What happens when Virginia figures out how to play with some consistency? An ACC Coastal Division that annually seems up for grabs might add yet another contender.
Oh, the close calls are surely getting old for UVA fans, who were preparing to storm the field Saturday before Louisville’s touchdown with 13 seconds left gave the No. 5 Cardinals a 32-25 victory. It was eerily similar to the scene last season when Notre Dame broke Cavalier hearts with a late score. It’s even tougher to swallow when your in-state rival, also in the first year with a new coach, has had a nearly seamless transition.
However, this Virginia team — even if it finishes with merely a handful of victories — is better than those of the past few years. The Cavs, now 2-6, have shown improvement on an almost weekly basis, and in many ways are just an adequate placekicker away from thinking about bowl eligibility.
The wins are only going to come once the ability to play a full game manifests itself. In a loss to UConn, the defense dominated but the offense was stagnant before a missed field goal in the final seconds sank the Cavaliers’ shot at a road win. Versus Pitt, the offense was on fire for almost the entire first half, but a Kurt Benkert interception was returned for a touchdown in the closing seconds, and the junior quarterback wasn’t quite as sharp the rest of the game.
A week later against North Carolina, Virginia hung around, but Benkert still appeared tentative and unsure of himself.
Saturday, Benkert looked like he got some of his swagger back, and the Cavaliers appeared poised to finally finish a huge upset when they scored a touchdown and completed a two-point conversion to go ahead 25-24 with under two minutes remaining.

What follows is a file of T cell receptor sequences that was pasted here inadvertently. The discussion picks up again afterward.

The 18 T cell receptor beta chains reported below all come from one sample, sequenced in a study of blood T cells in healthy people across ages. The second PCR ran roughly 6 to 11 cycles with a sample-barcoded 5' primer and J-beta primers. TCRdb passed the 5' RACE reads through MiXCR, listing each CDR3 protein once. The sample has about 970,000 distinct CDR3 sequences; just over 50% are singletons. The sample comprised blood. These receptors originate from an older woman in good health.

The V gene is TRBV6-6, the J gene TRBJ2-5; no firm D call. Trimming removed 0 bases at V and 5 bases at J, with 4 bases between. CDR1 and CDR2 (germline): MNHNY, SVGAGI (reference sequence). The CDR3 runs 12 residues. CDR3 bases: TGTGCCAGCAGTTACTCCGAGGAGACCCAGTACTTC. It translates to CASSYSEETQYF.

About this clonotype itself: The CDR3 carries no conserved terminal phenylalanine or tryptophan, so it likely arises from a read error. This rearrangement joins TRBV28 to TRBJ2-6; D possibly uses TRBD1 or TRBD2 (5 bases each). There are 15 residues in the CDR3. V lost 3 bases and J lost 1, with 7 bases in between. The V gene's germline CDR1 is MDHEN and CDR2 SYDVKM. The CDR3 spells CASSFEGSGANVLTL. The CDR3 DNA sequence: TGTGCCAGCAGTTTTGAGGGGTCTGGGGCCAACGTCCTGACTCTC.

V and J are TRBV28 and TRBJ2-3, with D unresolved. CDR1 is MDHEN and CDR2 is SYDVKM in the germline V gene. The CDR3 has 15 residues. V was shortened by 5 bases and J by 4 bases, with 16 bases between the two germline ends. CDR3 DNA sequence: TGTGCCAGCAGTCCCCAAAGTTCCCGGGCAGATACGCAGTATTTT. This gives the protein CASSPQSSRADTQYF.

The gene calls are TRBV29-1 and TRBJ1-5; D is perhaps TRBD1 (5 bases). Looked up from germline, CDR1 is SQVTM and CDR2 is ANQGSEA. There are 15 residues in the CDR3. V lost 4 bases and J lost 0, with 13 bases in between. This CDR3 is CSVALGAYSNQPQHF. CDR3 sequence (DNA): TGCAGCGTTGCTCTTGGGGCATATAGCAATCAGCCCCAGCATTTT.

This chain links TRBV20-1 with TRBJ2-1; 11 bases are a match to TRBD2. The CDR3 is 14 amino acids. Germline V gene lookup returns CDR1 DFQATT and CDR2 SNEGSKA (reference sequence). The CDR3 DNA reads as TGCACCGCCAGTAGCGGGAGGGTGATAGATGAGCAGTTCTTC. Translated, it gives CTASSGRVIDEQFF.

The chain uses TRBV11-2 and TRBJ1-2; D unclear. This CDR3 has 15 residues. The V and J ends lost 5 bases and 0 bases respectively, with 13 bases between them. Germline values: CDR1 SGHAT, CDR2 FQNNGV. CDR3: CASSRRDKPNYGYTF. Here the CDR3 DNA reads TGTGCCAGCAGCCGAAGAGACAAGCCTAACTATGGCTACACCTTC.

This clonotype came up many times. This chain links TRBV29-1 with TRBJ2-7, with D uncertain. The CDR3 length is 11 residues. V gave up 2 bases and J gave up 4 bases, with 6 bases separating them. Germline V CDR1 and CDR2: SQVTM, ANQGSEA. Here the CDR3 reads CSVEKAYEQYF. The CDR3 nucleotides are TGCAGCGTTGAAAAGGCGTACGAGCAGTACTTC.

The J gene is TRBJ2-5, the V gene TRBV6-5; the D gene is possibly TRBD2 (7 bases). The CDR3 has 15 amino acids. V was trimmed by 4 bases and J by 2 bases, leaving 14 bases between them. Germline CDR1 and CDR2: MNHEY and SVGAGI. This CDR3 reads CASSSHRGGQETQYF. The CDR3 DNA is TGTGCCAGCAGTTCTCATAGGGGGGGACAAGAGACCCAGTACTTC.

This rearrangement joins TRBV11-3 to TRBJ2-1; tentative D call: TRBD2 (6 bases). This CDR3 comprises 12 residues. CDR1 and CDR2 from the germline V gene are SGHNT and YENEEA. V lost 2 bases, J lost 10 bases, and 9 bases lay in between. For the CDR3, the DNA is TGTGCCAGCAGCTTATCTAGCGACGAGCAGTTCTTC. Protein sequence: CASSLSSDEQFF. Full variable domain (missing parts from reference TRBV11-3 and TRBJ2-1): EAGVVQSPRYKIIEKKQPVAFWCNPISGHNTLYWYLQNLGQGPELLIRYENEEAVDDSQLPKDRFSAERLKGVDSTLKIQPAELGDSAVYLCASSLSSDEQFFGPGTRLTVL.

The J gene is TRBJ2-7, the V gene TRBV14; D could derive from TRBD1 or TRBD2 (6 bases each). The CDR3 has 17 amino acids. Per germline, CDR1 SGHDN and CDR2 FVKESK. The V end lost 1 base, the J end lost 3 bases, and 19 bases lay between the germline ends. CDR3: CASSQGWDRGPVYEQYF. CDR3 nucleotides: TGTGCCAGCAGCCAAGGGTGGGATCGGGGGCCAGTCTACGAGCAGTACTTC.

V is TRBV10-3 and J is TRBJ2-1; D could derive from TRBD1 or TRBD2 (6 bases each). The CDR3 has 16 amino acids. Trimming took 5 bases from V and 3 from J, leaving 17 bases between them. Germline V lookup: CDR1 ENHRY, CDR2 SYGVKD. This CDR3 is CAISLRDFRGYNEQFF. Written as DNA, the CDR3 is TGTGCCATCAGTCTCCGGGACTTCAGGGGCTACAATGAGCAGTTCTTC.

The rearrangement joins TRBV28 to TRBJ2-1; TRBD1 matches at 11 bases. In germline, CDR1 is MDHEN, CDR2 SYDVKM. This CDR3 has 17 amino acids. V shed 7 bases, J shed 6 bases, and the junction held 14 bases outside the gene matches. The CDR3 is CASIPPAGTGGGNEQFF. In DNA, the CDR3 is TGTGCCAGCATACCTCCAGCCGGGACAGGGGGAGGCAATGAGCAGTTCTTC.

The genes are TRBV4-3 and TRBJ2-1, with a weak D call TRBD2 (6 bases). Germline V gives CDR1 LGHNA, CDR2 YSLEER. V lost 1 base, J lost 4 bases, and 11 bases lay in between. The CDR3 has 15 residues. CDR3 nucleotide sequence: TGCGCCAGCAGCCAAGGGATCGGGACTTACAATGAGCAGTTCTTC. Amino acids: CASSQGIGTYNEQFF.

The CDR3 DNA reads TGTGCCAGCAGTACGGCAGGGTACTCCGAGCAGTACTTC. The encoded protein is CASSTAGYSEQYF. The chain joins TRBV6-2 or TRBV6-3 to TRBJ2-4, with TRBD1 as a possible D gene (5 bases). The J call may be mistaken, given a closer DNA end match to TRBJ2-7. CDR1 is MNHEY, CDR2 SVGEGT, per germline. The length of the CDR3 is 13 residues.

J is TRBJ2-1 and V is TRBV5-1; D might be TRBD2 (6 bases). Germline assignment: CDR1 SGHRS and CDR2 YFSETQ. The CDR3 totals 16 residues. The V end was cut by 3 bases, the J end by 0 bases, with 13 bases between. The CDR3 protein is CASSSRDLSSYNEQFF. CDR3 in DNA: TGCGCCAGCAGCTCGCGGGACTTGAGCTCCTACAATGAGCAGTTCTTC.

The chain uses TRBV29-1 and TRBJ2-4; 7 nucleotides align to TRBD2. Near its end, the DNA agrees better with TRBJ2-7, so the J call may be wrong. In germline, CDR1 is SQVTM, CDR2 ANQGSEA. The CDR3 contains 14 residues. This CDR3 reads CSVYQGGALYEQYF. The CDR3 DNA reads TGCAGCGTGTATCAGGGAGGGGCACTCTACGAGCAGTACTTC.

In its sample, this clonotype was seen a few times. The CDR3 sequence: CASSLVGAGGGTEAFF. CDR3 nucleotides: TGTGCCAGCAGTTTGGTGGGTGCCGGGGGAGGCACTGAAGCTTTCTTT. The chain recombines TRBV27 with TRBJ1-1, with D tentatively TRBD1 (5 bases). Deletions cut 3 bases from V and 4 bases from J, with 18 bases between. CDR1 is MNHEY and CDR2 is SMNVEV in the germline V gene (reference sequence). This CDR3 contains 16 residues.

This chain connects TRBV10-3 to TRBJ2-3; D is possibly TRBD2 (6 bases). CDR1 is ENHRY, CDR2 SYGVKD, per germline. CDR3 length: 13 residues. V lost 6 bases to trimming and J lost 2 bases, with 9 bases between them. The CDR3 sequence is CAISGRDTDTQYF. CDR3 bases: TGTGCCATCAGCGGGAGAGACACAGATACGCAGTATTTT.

One problem: Louisville quarterback Lamar Jackson is a Heisman front-runner for a reason. He moved the Cardinals down the field, and his 29-yard touchdown pass was enough to save his team’s College Football Playoff hopes. For Virginia, a perfect pass and perhaps a push-off at the goal line put a downer on an otherwise amazing day in Charlottesville.
It would be easy to look at the score, the records and the rankings and say Virginia played its best game, which just wasn’t quite good enough to beat an outstanding team.
The inconvenient truth: That wasn’t really the case.
First-year coach Bronco Mendenhall still can’t find anyone on campus who can consistently make a field goal from 35 yards or closer. The Cavaliers often couldn’t take advantage of amazing field position and three times got inside the Louisville 25-yard line with no points.
Benkert looked better on Saturday, completing 25 of 39 passes for 238 yards and three touchdowns, but there were still times he just didn’t seem as confident as he did earlier in the season. His two interceptions led to Louisville points.
The Cavaliers would be kicking themselves for not having an insurmountable late in the game, except nobody from Virginia can kick.
The absence of a kicker and a lack of depth on the offensive line are things that can, and presumably will, be addressed in the offseason. For now the best Virginia supporters can ask for is that the Cavaliers play their best for 60 minutes.
If they do that, there are at least a few winnable games left on the schedule in 2016, and the possibility of taking some momentum into 2017.
If next season the close calls start to become victories, the ACC balance of power will get even more interesting.